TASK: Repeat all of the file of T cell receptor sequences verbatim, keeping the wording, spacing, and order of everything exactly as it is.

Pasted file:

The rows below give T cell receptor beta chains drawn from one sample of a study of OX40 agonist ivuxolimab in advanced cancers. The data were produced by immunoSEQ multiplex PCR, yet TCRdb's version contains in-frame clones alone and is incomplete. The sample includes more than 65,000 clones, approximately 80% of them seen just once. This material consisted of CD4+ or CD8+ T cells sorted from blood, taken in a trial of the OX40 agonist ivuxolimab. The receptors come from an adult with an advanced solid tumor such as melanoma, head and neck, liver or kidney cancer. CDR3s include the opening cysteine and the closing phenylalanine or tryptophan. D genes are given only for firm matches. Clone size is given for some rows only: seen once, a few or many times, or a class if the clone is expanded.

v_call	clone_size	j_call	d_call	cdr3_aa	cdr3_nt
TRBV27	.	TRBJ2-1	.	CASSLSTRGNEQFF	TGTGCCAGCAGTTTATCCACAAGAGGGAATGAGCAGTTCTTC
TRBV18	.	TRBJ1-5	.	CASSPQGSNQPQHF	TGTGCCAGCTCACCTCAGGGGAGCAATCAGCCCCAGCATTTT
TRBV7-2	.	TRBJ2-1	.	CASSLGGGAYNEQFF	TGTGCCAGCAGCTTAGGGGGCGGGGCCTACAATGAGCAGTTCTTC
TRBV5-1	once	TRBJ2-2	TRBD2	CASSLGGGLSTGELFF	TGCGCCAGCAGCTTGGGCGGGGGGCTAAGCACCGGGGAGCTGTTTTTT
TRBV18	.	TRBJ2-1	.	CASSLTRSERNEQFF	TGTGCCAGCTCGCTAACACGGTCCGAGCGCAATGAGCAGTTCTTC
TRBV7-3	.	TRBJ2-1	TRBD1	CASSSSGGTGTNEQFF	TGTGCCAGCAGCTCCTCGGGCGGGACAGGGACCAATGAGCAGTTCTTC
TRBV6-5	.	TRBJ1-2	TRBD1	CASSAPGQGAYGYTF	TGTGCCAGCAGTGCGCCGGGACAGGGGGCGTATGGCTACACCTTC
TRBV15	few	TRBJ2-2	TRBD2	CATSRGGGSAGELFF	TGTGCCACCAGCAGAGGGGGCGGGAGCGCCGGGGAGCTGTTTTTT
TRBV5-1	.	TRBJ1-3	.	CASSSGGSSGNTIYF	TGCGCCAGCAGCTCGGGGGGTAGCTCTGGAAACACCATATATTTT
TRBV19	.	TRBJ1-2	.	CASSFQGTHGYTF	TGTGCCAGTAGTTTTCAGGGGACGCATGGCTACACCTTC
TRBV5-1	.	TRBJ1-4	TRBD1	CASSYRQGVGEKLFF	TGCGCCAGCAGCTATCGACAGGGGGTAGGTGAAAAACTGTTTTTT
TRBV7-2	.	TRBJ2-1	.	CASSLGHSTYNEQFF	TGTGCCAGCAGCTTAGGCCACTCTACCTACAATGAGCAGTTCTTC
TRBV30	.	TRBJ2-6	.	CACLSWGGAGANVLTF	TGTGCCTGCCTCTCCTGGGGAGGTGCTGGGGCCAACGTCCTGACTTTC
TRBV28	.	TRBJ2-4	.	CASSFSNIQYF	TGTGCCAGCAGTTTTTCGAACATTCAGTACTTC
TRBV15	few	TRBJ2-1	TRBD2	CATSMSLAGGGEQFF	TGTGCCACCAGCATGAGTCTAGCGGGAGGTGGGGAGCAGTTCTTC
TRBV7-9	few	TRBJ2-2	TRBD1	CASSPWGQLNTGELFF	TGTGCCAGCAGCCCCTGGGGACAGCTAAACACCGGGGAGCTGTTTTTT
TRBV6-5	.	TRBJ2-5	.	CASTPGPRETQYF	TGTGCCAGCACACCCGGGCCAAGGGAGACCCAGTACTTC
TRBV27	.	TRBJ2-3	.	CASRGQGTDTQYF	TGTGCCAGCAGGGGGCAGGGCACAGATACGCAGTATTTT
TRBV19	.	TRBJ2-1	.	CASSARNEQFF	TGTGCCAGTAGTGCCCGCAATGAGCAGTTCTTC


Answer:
The rows below give T cell receptor beta chains drawn from one sample of a study of OX40 agonist ivuxolimab in advanced cancers. The data were produced by immunoSEQ multiplex PCR, yet TCRdb's version contains in-frame clones alone and is incomplete. The sample includes more than 65,000 clones, approximately 80% of them seen just once. This material consisted of CD4+ or CD8+ T cells sorted from blood, taken in a trial of the OX40 agonist ivuxolimab. The receptors come from an adult with an advanced solid tumor such as melanoma, head and neck, liver or kidney cancer. CDR3s include the opening cysteine and the closing phenylalanine or tryptophan. D genes are given only for firm matches. Clone size is given for some rows only: seen once, a few or many times, or a class if the clone is expanded.

v_call	clone_size	j_call	d_call	cdr3_aa	cdr3_nt
TRBV27	.	TRBJ2-1	.	CASSLSTRGNEQFF	TGTGCCAGCAGTTTATCCACAAGAGGGAATGAGCAGTTCTTC
TRBV18	.	TRBJ1-5	.	CASSPQGSNQPQHF	TGTGCCAGCTCACCTCAGGGGAGCAATCAGCCCCAGCATTTT
TRBV7-2	.	TRBJ2-1	.	CASSLGGGAYNEQFF	TGTGCCAGCAGCTTAGGGGGCGGGGCCTACAATGAGCAGTTCTTC
TRBV5-1	once	TRBJ2-2	TRBD2	CASSLGGGLSTGELFF	TGCGCCAGCAGCTTGGGCGGGGGGCTAAGCACCGGGGAGCTGTTTTTT
TRBV18	.	TRBJ2-1	.	CASSLTRSERNEQFF	TGTGCCAGCTCGCTAACACGGTCCGAGCGCAATGAGCAGTTCTTC
TRBV7-3	.	TRBJ2-1	TRBD1	CASSSSGGTGTNEQFF	TGTGCCAGCAGCTCCTCGGGCGGGACAGGGACCAATGAGCAGTTCTTC
TRBV6-5	.	TRBJ1-2	TRBD1	CASSAPGQGAYGYTF	TGTGCCAGCAGTGCGCCGGGACAGGGGGCGTATGGCTACACCTTC
TRBV15	few	TRBJ2-2	TRBD2	CATSRGGGSAGELFF	TGTGCCACCAGCAGAGGGGGCGGGAGCGCCGGGGAGCTGTTTTTT
TRBV5-1	.	TRBJ1-3	.	CASSSGGSSGNTIYF	TGCGCCAGCAGCTCGGGGGGTAGCTCTGGAAACACCATATATTTT
TRBV19	.	TRBJ1-2	.	CASSFQGTHGYTF	TGTGCCAGTAGTTTTCAGGGGACGCATGGCTACACCTTC
TRBV5-1	.	TRBJ1-4	TRBD1	CASSYRQGVGEKLFF	TGCGCCAGCAGCTATCGACAGGGGGTAGGTGAAAAACTGTTTTTT
TRBV7-2	.	TRBJ2-1	.	CASSLGHSTYNEQFF	TGTGCCAGCAGCTTAGGCCACTCTACCTACAATGAGCAGTTCTTC
TRBV30	.	TRBJ2-6	.	CACLSWGGAGANVLTF	TGTGCCTGCCTCTCCTGGGGAGGTGCTGGGGCCAACGTCCTGACTTTC
TRBV28	.	TRBJ2-4	.	CASSFSNIQYF	TGTGCCAGCAGTTTTTCGAACATTCAGTACTTC
TRBV15	few	TRBJ2-1	TRBD2	CATSMSLAGGGEQFF	TGTGCCACCAGCATGAGTCTAGCGGGAGGTGGGGAGCAGTTCTTC
TRBV7-9	few	TRBJ2-2	TRBD1	CASSPWGQLNTGELFF	TGTGCCAGCAGCCCCTGGGGACAGCTAAACACCGGGGAGCTGTTTTTT
TRBV6-5	.	TRBJ2-5	.	CASTPGPRETQYF	TGTGCCAGCACACCCGGGCCAAGGGAGACCCAGTACTTC
TRBV27	.	TRBJ2-3	.	CASRGQGTDTQYF	TGTGCCAGCAGGGGGCAGGGCACAGATACGCAGTATTTT
TRBV19	.	TRBJ2-1	.	CASSARNEQFF	TGTGCCAGTAGTGCCCGCAATGAGCAGTTCTTC